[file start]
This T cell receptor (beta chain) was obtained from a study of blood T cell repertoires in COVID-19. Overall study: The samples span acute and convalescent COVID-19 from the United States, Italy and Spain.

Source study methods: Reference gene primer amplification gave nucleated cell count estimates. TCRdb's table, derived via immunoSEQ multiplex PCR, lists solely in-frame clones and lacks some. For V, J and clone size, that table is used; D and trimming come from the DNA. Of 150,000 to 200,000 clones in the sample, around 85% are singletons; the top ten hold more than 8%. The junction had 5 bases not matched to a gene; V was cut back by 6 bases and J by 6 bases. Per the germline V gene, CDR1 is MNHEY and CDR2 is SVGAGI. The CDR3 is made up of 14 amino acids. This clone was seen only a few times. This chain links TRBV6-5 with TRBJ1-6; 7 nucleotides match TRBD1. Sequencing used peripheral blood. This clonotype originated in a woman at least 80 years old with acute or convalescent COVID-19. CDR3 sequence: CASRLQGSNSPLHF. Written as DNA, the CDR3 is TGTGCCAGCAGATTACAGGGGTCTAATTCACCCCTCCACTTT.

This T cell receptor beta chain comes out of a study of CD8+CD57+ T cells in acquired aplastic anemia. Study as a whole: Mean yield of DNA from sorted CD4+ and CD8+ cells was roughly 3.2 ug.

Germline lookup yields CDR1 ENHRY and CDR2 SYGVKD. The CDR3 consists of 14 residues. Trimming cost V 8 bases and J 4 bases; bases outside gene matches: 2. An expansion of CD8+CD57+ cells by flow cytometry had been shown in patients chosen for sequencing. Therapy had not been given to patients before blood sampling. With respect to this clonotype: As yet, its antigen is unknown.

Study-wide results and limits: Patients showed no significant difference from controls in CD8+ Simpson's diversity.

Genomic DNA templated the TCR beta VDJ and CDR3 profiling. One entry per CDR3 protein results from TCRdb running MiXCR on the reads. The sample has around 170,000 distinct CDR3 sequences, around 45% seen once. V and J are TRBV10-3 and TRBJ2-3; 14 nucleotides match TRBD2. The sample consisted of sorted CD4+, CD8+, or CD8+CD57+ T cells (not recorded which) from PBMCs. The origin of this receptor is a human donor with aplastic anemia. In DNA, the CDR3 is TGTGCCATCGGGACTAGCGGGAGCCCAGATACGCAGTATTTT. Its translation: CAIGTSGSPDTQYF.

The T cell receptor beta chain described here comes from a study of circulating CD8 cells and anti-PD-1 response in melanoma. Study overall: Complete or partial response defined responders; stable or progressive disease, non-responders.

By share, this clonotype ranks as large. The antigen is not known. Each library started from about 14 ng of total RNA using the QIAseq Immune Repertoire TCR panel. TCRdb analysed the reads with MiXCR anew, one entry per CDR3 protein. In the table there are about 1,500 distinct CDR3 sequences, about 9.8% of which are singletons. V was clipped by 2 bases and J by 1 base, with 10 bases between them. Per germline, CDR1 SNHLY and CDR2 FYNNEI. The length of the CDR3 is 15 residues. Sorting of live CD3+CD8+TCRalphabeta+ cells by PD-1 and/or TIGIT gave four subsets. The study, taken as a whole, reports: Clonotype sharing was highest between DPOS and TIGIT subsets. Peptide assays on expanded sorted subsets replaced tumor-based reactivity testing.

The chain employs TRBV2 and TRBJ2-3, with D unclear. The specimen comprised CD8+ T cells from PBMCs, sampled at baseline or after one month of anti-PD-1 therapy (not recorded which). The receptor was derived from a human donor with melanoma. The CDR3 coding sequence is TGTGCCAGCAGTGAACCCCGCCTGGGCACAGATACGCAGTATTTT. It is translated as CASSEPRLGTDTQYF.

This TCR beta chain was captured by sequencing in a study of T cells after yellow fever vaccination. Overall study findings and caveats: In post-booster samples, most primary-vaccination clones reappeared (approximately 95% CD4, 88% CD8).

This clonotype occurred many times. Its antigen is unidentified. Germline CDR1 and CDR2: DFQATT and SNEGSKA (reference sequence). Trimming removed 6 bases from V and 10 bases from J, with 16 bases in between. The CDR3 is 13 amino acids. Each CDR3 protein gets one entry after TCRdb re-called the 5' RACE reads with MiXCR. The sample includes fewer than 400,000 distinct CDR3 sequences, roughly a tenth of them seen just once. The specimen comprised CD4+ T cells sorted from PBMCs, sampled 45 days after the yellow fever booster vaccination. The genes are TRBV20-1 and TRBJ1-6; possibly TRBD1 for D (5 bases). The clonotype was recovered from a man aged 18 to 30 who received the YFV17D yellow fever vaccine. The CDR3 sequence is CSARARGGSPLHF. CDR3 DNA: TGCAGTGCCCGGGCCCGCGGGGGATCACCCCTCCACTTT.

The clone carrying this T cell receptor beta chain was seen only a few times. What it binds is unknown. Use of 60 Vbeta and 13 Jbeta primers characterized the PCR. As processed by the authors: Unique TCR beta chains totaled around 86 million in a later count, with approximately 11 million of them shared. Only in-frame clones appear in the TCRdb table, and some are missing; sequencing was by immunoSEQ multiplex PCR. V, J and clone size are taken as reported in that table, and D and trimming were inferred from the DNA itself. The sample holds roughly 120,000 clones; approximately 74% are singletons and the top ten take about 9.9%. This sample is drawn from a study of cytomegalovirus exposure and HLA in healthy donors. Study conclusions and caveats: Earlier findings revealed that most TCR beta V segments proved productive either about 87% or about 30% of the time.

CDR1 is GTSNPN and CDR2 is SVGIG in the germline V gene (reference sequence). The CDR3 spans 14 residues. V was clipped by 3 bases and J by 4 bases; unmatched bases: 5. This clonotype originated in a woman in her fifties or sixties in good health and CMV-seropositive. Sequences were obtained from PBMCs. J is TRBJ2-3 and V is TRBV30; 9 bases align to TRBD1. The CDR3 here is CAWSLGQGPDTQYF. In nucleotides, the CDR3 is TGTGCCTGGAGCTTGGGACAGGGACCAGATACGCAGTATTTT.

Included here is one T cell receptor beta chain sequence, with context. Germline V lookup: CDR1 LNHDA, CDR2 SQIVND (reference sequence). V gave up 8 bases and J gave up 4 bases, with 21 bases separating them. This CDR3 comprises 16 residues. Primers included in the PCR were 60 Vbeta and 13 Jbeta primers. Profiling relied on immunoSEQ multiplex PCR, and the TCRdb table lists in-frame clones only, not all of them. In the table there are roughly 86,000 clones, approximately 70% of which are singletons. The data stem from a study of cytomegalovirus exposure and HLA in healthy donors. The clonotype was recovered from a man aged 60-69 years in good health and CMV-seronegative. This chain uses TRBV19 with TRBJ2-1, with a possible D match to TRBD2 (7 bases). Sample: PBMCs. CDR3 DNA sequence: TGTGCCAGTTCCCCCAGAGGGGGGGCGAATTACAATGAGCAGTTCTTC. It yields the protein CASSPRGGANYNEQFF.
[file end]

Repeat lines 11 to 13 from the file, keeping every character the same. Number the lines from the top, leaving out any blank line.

This clonotype occurred many times. Its antigen is unidentified. Germline CDR1 and CDR2: DFQATT and SNEGSKA (reference sequence). Trimming removed 6 bases from V and 10 bases from J, with 16 bases in between. The CDR3 is 13 amino acids. Each CDR3 protein gets one entry after TCRdb re-called the 5' RACE reads with MiXCR. The sample includes fewer than 400,000 distinct CDR3 sequences, roughly a tenth of them seen just once. The specimen comprised CD4+ T cells sorted from PBMCs, sampled 45 days after the yellow fever booster vaccination. The genes are TRBV20-1 and TRBJ1-6; possibly TRBD1 for D (5 bases). The clonotype was recovered from a man aged 18 to 30 who received the YFV17D yellow fever vaccine. The CDR3 sequence is CSARARGGSPLHF. CDR3 DNA: TGCAGTGCCCGGGCCCGCGGGGGATCACCCCTCCACTTT.

The clone carrying this T cell receptor beta chain was seen only a few times. What it binds is unknown. Use of 60 Vbeta and 13 Jbeta primers characterized the PCR. As processed by the authors: Unique TCR beta chains totaled around 86 million in a later count, with approximately 11 million of them shared. Only in-frame clones appear in the TCRdb table, and some are missing; sequencing was by immunoSEQ multiplex PCR. V, J and clone size are taken as reported in that table, and D and trimming were inferred from the DNA itself. The sample holds roughly 120,000 clones; approximately 74% are singletons and the top ten take about 9.9%. This sample is drawn from a study of cytomegalovirus exposure and HLA in healthy donors. Study conclusions and caveats: Earlier findings revealed that most TCR beta V segments proved productive either about 87% or about 30% of the time.

CDR1 is GTSNPN and CDR2 is SVGIG in the germline V gene (reference sequence). The CDR3 spans 14 residues. V was clipped by 3 bases and J by 4 bases; unmatched bases: 5. This clonotype originated in a woman in her fifties or sixties in good health and CMV-seropositive. Sequences were obtained from PBMCs. J is TRBJ2-3 and V is TRBV30; 9 bases align to TRBD1. The CDR3 here is CAWSLGQGPDTQYF. In nucleotides, the CDR3 is TGTGCCTGGAGCTTGGGACAGGGACCAGATACGCAGTATTTT.